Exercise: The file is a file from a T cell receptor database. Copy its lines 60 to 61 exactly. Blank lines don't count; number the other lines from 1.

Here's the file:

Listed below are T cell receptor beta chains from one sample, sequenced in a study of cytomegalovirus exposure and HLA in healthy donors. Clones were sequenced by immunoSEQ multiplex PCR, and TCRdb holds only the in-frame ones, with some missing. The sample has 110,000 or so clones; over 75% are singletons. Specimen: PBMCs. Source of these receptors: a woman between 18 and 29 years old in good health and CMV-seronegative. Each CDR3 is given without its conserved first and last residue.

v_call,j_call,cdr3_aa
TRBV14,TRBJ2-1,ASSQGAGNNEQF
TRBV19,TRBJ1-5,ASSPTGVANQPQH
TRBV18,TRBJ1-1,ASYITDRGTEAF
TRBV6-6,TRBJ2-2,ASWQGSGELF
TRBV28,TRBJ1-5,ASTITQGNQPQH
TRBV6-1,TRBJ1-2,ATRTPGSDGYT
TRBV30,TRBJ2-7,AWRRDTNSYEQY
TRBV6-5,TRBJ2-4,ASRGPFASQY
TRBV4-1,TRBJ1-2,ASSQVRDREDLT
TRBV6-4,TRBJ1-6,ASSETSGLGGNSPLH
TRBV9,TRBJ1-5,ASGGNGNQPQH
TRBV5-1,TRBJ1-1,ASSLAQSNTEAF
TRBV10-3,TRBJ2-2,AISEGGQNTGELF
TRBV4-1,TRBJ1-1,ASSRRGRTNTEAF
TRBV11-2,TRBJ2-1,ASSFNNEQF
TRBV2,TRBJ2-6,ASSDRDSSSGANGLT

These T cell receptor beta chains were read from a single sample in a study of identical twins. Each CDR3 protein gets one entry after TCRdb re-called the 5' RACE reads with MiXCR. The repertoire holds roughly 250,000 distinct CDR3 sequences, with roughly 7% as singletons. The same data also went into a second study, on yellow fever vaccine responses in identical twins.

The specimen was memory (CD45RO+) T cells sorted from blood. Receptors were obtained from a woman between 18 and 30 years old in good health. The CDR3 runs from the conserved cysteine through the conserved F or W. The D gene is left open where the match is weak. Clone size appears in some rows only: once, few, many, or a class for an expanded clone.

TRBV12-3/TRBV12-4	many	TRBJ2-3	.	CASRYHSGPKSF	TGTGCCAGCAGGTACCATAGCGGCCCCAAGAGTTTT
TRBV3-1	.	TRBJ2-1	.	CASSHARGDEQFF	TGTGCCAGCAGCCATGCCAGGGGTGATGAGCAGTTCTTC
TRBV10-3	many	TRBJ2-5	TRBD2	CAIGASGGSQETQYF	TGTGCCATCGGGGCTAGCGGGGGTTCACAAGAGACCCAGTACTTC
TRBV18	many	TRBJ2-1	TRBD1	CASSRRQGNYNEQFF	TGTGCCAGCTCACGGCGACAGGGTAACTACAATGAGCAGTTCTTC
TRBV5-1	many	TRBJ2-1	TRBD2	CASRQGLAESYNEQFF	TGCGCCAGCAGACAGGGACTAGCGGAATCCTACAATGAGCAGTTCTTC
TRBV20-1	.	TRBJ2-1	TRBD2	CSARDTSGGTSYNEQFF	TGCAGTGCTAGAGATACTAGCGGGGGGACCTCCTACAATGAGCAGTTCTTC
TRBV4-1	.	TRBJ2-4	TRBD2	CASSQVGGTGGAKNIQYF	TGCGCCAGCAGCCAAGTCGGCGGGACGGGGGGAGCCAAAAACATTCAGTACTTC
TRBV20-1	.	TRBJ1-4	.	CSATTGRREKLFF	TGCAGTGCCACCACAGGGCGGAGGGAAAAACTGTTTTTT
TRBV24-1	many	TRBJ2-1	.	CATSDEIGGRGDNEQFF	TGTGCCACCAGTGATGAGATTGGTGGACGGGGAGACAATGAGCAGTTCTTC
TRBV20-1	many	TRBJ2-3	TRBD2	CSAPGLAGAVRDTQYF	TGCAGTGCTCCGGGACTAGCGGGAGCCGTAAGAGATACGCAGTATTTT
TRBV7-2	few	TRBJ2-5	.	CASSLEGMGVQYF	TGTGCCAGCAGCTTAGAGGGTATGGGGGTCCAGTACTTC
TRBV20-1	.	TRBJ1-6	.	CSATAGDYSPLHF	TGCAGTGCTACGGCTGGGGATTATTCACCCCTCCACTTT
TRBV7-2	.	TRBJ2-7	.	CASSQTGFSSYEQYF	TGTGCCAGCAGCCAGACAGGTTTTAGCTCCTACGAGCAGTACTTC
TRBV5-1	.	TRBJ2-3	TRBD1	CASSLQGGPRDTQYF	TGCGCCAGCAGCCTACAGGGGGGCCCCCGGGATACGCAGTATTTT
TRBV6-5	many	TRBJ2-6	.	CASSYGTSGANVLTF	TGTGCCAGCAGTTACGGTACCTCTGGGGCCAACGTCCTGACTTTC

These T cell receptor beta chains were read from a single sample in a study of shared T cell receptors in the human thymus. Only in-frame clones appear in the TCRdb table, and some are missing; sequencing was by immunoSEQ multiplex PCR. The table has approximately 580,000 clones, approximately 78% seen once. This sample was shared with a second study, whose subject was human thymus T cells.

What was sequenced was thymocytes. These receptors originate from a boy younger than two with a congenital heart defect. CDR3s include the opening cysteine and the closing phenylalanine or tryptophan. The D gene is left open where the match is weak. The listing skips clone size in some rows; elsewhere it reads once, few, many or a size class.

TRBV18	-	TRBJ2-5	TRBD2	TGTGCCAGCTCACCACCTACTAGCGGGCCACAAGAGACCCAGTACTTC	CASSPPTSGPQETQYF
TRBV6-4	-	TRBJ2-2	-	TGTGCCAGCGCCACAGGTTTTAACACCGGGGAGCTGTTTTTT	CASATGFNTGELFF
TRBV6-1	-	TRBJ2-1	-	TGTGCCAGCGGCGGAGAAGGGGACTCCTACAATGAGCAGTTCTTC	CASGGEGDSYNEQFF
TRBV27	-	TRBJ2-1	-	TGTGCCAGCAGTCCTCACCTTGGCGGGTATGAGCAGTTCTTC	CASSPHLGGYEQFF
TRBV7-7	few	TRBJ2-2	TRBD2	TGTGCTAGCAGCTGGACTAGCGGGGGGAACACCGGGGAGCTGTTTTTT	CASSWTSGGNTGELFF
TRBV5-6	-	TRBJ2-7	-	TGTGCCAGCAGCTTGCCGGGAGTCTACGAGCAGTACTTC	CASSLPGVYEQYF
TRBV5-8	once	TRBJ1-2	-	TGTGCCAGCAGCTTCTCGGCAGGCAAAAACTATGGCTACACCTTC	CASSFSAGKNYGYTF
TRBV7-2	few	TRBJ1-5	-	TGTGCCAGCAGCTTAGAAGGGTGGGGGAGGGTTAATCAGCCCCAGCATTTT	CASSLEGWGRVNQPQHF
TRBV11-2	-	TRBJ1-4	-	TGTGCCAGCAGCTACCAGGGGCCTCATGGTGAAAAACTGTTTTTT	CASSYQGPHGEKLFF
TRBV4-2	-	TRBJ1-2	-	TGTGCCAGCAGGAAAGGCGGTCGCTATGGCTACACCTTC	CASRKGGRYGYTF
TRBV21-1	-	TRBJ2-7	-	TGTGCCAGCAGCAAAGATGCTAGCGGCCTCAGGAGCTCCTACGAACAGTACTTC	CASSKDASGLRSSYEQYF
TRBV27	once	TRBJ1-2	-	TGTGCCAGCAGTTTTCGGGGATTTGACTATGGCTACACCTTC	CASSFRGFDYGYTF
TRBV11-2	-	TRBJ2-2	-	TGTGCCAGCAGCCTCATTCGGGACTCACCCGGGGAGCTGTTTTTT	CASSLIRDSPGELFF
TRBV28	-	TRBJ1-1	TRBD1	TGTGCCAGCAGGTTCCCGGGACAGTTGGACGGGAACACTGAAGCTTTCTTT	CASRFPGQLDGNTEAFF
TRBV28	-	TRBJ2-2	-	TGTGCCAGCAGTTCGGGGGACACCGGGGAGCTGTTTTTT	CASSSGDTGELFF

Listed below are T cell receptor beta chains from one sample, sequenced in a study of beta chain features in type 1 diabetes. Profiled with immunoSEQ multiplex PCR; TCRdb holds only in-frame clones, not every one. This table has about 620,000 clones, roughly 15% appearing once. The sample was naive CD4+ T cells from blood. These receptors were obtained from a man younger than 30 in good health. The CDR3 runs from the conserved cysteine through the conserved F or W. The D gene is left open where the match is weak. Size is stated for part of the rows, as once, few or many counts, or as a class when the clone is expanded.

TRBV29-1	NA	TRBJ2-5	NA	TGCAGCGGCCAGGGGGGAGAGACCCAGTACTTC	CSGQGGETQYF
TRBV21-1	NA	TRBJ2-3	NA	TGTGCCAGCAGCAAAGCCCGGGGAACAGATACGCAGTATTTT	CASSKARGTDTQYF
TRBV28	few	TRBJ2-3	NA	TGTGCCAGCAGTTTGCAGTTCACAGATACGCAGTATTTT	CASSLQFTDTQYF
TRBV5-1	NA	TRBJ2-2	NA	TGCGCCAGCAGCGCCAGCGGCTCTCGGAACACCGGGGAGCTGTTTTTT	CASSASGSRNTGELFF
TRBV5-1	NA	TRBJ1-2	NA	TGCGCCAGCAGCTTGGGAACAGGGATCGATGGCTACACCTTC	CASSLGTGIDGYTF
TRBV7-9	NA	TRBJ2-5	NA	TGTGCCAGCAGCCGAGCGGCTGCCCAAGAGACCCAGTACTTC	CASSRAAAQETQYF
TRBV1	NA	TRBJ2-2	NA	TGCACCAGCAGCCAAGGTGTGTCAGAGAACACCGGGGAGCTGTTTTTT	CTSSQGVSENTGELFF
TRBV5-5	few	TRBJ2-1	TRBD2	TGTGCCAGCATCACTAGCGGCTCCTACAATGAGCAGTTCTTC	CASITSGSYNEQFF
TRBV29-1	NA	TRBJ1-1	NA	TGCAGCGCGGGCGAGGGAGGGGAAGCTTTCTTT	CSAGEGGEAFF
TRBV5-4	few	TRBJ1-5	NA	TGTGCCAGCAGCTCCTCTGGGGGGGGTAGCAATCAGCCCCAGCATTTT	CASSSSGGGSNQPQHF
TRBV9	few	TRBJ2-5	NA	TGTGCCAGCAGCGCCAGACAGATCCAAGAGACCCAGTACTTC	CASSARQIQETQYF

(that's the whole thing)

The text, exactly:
TRBV1	NA	TRBJ2-2	NA	TGCACCAGCAGCCAAGGTGTGTCAGAGAACACCGGGGAGCTGTTTTTT	CTSSQGVSENTGELFF
TRBV5-5	few	TRBJ2-1	TRBD2	TGTGCCAGCATCACTAGCGGCTCCTACAATGAGCAGTTCTTC	CASITSGSYNEQFF